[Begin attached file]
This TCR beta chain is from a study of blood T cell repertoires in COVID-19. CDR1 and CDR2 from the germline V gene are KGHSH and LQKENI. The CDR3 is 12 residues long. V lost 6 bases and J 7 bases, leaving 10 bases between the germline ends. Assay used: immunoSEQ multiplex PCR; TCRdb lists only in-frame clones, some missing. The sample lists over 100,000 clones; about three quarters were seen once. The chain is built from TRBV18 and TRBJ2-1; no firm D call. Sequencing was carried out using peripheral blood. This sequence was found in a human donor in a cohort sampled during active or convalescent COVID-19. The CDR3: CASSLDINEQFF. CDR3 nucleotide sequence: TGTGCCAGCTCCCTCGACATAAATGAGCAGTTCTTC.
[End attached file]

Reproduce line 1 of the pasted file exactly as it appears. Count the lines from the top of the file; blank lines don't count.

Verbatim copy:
This TCR beta chain is from a study of blood T cell repertoires in COVID-19. CDR1 and CDR2 from the germline V gene are KGHSH and LQKENI. The CDR3 is 12 residues long. V lost 6 bases and J 7 bases, leaving 10 bases between the germline ends. Assay used: immunoSEQ multiplex PCR; TCRdb lists only in-frame clones, some missing. The sample lists over 100,000 clones; about three quarters were seen once. The chain is built from TRBV18 and TRBJ2-1; no firm D call. Sequencing was carried out using peripheral blood. This sequence was found in a human donor in a cohort sampled during active or convalescent COVID-19. The CDR3: CASSLDINEQFF. CDR3 nucleotide sequence: TGTGCCAGCTCCCTCGACATAAATGAGCAGTTCTTC.